"President Biden has a window now—where he can both abide by the Inflation Reduction Act and honor his campaign commitment—by issuing a five-year plan that includes no new offshore oil and gas leases," Hoskins said.

In addition, Oceana said that the Biden administration could exceed its goal of developing 30 gigawatts of offshore wind power by 2030 without additional oil and gas lease sales, since the sales already planned for 2022 and 2023 would allow offshore wind leasing to proceed through much of 2024. The group further called on Congress to pass legislation reversing the IRA stipulation tying offshore wind development to oil and gas and on Biden to permanently protect more vulnerable coastal areas from offshore drilling by using his powers under Section 12(a) of the Outer Continental Shelf Lands Act.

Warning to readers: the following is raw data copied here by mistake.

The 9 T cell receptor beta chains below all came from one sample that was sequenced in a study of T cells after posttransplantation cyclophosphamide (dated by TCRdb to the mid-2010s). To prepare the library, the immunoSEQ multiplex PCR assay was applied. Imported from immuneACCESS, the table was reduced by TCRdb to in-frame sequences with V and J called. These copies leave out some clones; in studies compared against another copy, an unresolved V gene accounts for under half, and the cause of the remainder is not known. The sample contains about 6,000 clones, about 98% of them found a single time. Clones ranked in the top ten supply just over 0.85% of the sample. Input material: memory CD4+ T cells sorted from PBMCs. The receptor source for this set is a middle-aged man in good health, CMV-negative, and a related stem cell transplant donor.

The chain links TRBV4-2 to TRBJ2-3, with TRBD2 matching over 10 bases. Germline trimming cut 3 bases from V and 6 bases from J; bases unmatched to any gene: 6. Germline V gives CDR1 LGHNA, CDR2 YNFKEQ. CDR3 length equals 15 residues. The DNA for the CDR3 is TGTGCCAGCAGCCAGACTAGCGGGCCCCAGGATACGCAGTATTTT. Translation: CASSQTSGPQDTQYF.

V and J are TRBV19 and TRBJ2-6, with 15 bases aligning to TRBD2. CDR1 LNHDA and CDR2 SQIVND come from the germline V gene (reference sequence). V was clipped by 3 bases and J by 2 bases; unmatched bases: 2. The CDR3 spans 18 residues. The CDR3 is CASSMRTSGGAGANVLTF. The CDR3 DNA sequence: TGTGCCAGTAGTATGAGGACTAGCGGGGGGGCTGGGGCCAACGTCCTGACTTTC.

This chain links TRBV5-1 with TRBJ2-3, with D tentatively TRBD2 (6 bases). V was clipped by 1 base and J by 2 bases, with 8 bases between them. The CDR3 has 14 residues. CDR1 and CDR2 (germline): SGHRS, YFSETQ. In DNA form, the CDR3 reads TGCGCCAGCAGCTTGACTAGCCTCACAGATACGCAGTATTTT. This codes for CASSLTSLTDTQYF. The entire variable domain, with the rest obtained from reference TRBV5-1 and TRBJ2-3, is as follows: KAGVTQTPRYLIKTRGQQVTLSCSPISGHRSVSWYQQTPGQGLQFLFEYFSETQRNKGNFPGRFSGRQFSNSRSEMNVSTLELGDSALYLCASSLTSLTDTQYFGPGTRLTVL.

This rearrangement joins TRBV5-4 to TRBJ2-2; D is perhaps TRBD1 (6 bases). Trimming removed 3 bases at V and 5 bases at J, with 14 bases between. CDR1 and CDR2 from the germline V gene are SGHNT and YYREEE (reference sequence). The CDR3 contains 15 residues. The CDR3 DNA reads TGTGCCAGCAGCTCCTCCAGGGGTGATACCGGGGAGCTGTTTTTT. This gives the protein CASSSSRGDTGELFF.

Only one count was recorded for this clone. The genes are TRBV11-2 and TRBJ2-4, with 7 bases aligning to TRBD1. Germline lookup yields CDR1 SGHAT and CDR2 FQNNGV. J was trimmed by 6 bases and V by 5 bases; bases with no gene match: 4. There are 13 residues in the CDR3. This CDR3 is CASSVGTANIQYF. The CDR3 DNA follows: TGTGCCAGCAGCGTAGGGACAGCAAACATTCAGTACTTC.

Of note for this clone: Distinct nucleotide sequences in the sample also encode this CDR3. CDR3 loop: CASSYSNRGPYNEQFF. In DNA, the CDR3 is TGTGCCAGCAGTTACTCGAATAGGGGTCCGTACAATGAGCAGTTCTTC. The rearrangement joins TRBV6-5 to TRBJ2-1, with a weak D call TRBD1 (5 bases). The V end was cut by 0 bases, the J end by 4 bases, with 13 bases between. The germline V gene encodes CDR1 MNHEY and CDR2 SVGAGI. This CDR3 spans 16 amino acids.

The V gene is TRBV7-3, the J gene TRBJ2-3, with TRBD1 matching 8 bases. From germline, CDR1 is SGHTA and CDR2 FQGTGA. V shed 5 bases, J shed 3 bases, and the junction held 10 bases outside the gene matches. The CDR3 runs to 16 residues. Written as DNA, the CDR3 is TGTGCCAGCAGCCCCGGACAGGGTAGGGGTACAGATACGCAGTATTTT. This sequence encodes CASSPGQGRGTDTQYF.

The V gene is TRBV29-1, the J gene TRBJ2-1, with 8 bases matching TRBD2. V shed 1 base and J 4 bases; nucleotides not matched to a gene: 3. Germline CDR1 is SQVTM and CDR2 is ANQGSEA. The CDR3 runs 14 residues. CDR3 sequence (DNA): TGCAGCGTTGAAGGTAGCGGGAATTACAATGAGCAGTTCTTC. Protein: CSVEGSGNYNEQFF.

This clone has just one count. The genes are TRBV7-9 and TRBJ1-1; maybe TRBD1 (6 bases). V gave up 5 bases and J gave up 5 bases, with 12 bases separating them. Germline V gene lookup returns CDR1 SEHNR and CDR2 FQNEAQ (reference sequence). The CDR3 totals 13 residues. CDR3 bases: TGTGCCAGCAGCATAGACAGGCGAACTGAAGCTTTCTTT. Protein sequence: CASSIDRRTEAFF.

There are many arguments in favor of banning offshore oil and gas drilling from 2024. As the Deepwater Horizon spill proved, it's incredibly dangerous, killing an average of three workers a year. It contributes to the climate crisis: A recent study found that methane emissions from Gulf drilling were double previous estimates and that stopping its spread and boosting the renewable energy transition would cut global greenhouse gas emissions by 6.9 billion tons a year by 2050. In the U.S. alone, preventing new drilling in federal waters could keep more than 19 billion tons of greenhouse gas emissions from entering the atmosphere, which is almost three times more than what the nation emits each year.

"Every new offshore well drilled is another BP Deepwater Horizon disaster waiting to happen."